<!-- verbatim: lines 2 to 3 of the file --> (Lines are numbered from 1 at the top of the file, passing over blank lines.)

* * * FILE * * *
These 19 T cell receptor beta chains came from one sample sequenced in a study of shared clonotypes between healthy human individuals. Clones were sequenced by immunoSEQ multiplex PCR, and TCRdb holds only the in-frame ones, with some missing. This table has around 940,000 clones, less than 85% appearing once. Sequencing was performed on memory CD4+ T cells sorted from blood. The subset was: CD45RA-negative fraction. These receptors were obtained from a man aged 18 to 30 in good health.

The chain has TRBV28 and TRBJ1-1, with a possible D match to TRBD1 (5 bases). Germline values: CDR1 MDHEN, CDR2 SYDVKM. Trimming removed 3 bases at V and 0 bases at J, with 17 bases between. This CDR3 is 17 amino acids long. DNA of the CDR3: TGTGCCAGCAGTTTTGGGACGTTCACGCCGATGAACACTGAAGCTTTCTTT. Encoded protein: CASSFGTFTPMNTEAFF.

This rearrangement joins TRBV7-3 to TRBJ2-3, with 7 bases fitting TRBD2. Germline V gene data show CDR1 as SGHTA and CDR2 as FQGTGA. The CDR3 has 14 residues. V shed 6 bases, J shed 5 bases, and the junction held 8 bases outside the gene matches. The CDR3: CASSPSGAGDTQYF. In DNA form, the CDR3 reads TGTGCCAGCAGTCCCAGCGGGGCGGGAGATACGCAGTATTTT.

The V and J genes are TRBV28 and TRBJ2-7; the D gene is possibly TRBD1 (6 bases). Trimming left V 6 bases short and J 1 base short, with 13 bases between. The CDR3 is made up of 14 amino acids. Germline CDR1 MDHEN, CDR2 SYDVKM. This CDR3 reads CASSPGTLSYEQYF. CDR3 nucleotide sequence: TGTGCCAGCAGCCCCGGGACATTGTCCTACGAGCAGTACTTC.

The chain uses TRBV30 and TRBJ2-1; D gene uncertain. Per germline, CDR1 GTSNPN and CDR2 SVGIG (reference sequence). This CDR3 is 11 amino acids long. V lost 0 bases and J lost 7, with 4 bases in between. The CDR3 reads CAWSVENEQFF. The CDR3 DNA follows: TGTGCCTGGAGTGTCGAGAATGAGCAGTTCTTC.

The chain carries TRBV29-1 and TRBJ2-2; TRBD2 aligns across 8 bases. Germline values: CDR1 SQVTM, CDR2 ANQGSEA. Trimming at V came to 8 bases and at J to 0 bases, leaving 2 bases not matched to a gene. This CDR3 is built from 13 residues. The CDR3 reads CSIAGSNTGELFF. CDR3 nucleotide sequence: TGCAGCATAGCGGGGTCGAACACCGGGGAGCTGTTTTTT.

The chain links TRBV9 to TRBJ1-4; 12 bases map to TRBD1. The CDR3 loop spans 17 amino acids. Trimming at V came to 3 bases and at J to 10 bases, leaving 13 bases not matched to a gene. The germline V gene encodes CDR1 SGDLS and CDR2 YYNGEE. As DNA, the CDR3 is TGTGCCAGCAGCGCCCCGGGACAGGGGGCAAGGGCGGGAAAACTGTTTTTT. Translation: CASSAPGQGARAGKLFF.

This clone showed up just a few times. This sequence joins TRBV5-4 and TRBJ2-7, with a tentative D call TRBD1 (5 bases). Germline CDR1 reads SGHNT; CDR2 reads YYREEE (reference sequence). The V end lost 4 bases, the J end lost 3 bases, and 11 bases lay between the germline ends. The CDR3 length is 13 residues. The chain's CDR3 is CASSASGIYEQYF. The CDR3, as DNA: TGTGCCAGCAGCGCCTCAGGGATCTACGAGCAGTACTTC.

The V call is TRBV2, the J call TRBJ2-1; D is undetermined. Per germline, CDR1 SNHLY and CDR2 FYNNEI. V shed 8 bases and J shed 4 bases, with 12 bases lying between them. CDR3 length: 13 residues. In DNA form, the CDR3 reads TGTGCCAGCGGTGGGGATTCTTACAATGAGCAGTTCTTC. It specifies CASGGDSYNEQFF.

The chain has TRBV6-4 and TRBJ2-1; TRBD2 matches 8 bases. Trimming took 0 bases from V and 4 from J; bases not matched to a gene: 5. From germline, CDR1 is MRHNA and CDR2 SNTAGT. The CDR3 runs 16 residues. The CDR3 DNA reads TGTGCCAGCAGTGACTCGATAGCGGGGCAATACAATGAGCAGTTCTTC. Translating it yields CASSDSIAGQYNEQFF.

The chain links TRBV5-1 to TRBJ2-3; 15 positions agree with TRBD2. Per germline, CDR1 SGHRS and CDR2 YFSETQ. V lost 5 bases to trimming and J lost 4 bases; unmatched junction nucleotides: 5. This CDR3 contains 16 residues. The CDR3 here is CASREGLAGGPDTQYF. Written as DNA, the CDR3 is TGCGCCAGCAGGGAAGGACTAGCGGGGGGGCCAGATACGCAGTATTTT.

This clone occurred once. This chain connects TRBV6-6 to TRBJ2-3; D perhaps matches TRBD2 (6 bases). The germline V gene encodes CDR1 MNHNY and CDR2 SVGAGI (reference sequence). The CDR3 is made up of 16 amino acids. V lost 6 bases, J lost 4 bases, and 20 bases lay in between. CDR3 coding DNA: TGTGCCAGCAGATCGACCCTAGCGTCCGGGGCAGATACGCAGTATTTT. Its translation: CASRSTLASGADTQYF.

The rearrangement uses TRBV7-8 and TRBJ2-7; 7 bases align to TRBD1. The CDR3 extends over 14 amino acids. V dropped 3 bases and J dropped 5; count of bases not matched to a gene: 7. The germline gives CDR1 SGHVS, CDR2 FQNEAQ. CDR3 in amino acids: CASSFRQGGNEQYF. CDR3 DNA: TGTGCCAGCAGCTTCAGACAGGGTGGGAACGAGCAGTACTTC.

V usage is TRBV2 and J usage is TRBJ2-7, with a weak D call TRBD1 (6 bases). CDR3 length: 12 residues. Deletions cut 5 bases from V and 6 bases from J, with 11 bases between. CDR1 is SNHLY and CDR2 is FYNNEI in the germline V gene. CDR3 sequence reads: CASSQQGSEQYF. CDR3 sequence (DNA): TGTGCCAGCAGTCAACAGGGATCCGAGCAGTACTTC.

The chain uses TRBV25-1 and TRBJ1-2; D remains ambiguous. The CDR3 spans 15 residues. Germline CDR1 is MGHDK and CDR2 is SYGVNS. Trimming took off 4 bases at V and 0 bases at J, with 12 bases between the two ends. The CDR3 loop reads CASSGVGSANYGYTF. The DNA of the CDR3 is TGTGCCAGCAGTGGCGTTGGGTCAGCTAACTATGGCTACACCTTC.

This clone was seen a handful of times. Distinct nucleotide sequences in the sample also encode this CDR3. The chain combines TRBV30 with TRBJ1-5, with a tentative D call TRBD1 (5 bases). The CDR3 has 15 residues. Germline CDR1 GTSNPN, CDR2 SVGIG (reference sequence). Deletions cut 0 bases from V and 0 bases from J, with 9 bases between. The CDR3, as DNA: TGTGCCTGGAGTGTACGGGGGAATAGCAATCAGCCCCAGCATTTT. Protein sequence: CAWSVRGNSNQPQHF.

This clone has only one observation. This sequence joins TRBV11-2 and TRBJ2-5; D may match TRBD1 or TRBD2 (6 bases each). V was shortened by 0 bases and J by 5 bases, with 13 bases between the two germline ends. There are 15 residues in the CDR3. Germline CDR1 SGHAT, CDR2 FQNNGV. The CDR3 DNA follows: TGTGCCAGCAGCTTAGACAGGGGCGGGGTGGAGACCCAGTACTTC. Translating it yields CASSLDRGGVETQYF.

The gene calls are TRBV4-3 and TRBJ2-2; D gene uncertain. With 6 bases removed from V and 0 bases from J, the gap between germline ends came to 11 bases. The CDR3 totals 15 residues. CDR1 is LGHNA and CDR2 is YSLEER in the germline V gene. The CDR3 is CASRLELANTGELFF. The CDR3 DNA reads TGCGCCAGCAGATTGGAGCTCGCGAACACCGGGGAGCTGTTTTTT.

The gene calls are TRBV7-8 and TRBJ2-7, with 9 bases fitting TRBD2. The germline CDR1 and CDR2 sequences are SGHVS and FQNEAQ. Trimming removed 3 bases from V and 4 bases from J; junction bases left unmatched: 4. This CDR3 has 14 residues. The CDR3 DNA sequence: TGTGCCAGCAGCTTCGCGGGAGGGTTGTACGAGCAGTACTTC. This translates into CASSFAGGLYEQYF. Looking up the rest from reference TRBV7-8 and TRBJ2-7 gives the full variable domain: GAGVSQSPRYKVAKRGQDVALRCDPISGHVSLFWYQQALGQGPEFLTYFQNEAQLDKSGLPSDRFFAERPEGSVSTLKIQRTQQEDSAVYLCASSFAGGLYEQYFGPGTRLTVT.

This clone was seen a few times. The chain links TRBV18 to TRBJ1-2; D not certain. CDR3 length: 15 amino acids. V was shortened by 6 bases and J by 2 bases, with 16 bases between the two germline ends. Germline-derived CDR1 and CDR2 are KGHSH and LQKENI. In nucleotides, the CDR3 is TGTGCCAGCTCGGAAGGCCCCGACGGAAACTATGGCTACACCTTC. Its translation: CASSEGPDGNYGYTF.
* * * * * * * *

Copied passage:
The chain has TRBV28 and TRBJ1-1, with a possible D match to TRBD1 (5 bases). Germline values: CDR1 MDHEN, CDR2 SYDVKM. Trimming removed 3 bases at V and 0 bases at J, with 17 bases between. This CDR3 is 17 amino acids long. DNA of the CDR3: TGTGCCAGCAGTTTTGGGACGTTCACGCCGATGAACACTGAAGCTTTCTTT. Encoded protein: CASSFGTFTPMNTEAFF.

This rearrangement joins TRBV7-3 to TRBJ2-3, with 7 bases fitting TRBD2. Germline V gene data show CDR1 as SGHTA and CDR2 as FQGTGA. The CDR3 has 14 residues. V shed 6 bases, J shed 5 bases, and the junction held 8 bases outside the gene matches. The CDR3: CASSPSGAGDTQYF. In DNA form, the CDR3 reads TGTGCCAGCAGTCCCAGCGGGGCGGGAGATACGCAGTATTTT.